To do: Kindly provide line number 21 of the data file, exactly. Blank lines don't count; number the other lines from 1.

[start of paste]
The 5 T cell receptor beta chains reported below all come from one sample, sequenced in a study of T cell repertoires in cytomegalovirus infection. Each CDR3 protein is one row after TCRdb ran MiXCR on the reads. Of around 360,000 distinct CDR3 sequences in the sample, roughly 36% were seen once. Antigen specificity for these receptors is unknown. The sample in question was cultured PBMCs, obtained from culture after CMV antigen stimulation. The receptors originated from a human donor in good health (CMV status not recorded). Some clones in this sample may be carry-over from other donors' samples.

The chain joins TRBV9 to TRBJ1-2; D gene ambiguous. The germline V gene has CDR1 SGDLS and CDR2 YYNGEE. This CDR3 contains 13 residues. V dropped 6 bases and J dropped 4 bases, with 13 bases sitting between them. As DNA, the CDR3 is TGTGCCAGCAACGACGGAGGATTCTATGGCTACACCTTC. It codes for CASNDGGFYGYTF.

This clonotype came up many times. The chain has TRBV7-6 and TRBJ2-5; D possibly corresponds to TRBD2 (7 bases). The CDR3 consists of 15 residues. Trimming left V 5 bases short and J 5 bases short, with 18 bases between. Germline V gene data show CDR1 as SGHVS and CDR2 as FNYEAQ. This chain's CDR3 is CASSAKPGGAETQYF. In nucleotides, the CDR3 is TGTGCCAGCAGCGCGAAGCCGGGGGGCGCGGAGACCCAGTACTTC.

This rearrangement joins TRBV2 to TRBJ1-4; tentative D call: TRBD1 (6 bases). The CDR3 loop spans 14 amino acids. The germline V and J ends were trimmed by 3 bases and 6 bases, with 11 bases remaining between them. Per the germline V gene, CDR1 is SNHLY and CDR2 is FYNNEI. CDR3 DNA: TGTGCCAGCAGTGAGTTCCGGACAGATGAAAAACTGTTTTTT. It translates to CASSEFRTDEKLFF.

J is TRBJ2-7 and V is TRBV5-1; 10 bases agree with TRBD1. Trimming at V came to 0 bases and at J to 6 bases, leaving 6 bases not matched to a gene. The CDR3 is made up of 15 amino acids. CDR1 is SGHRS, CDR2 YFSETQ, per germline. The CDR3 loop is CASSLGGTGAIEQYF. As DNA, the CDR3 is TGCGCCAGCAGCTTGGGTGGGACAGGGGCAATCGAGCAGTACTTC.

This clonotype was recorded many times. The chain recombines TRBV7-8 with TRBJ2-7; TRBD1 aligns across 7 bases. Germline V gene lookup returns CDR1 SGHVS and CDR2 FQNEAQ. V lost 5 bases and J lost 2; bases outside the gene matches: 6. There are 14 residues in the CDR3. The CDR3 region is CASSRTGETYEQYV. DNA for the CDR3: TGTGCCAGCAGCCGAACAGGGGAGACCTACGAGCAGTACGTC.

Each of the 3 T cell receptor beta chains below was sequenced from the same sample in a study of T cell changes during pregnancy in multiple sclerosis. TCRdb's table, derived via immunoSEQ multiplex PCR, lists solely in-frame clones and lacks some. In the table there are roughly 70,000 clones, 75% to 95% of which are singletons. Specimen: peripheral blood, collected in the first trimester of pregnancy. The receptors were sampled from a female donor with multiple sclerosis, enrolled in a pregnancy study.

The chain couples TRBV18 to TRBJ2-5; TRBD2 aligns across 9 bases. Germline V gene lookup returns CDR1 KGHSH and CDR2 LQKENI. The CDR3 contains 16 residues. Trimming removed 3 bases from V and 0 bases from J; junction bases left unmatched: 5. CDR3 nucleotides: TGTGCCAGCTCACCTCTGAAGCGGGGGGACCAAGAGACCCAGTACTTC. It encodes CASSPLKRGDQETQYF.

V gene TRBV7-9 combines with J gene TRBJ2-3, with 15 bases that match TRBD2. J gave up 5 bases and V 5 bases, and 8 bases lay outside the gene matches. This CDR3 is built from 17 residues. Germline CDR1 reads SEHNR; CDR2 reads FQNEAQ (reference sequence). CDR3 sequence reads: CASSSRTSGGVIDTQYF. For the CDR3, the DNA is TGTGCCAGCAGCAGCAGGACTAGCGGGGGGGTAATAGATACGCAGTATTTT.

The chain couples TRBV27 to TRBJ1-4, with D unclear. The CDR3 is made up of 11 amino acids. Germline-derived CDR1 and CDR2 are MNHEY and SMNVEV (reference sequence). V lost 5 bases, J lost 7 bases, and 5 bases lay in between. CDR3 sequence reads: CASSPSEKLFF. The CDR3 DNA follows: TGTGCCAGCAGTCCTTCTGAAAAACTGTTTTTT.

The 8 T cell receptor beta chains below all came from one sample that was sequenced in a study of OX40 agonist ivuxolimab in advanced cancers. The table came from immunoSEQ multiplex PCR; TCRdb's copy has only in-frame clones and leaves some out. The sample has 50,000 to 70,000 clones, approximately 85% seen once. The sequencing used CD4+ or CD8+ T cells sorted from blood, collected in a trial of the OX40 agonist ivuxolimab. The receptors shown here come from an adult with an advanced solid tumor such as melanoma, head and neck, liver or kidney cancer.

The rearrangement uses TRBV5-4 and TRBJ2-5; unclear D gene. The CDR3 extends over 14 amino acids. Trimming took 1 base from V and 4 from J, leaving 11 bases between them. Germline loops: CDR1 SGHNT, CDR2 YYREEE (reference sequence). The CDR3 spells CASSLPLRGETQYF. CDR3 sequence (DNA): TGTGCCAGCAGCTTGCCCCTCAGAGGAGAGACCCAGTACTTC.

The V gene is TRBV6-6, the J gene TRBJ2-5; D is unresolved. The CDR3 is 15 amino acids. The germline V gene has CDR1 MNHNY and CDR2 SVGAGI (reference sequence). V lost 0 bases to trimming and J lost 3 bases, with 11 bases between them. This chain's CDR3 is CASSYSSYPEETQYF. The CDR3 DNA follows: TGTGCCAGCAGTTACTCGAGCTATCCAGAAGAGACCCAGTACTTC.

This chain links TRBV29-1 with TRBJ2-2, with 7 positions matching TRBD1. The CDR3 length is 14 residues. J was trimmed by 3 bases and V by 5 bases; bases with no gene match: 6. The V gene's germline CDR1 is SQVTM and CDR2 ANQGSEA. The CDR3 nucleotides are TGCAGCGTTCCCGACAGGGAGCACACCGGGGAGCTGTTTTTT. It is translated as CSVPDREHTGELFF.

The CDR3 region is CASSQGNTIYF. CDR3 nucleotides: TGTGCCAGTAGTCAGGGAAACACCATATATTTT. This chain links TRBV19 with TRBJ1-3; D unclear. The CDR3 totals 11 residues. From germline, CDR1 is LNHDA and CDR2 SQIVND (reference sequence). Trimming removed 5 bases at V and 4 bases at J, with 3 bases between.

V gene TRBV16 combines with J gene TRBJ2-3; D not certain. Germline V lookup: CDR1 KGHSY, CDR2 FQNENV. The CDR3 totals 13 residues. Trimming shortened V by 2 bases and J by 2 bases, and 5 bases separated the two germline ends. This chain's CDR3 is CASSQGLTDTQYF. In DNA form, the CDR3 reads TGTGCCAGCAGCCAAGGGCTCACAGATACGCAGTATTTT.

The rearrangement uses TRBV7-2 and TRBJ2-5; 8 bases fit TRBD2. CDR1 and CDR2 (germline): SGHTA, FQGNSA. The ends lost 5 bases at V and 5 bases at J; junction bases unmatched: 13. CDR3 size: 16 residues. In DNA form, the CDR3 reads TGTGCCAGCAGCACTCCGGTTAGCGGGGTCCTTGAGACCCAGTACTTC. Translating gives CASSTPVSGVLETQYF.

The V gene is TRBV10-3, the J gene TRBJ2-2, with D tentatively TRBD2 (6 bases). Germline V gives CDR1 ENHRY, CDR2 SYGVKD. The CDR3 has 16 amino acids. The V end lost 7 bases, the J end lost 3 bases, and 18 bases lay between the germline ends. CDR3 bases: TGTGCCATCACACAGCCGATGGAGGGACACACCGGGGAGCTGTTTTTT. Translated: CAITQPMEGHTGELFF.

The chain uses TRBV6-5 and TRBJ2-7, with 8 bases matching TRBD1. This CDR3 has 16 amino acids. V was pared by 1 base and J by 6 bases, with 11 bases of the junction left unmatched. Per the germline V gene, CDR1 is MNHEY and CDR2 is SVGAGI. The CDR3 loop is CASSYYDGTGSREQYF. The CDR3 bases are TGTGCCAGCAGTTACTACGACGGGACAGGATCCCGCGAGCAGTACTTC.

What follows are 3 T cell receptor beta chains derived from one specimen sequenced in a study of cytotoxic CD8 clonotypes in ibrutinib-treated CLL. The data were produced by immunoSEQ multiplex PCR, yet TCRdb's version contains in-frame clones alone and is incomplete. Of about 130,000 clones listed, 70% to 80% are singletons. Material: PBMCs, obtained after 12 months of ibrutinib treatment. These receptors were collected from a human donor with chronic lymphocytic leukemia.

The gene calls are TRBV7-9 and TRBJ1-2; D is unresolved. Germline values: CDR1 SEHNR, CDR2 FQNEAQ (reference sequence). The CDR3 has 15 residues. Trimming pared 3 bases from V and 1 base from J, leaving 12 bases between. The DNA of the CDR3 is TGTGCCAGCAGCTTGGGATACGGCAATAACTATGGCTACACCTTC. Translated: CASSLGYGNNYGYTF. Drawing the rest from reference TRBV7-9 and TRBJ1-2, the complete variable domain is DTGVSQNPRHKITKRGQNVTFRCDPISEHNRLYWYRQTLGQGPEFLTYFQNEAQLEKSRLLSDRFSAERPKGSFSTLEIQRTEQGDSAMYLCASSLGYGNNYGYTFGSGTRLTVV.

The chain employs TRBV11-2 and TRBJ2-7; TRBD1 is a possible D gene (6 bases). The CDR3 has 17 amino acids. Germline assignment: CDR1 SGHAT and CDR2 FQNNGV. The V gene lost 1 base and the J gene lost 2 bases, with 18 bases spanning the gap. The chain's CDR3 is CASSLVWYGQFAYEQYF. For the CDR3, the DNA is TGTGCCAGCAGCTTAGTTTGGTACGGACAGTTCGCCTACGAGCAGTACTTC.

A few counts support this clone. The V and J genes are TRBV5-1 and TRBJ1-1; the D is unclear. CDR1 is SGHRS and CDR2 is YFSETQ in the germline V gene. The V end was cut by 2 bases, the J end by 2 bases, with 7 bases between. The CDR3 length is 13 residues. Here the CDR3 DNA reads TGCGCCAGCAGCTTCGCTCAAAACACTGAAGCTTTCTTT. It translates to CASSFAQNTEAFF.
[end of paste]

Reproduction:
The gene calls are TRBV7-9 and TRBJ1-2; D is unresolved. Germline values: CDR1 SEHNR, CDR2 FQNEAQ (reference sequence). The CDR3 has 15 residues. Trimming pared 3 bases from V and 1 base from J, leaving 12 bases between. The DNA of the CDR3 is TGTGCCAGCAGCTTGGGATACGGCAATAACTATGGCTACACCTTC. Translated: CASSLGYGNNYGYTF. Drawing the rest from reference TRBV7-9 and TRBJ1-2, the complete variable domain is DTGVSQNPRHKITKRGQNVTFRCDPISEHNRLYWYRQTLGQGPEFLTYFQNEAQLEKSRLLSDRFSAERPKGSFSTLEIQRTEQGDSAMYLCASSLGYGNNYGYTFGSGTRLTVV.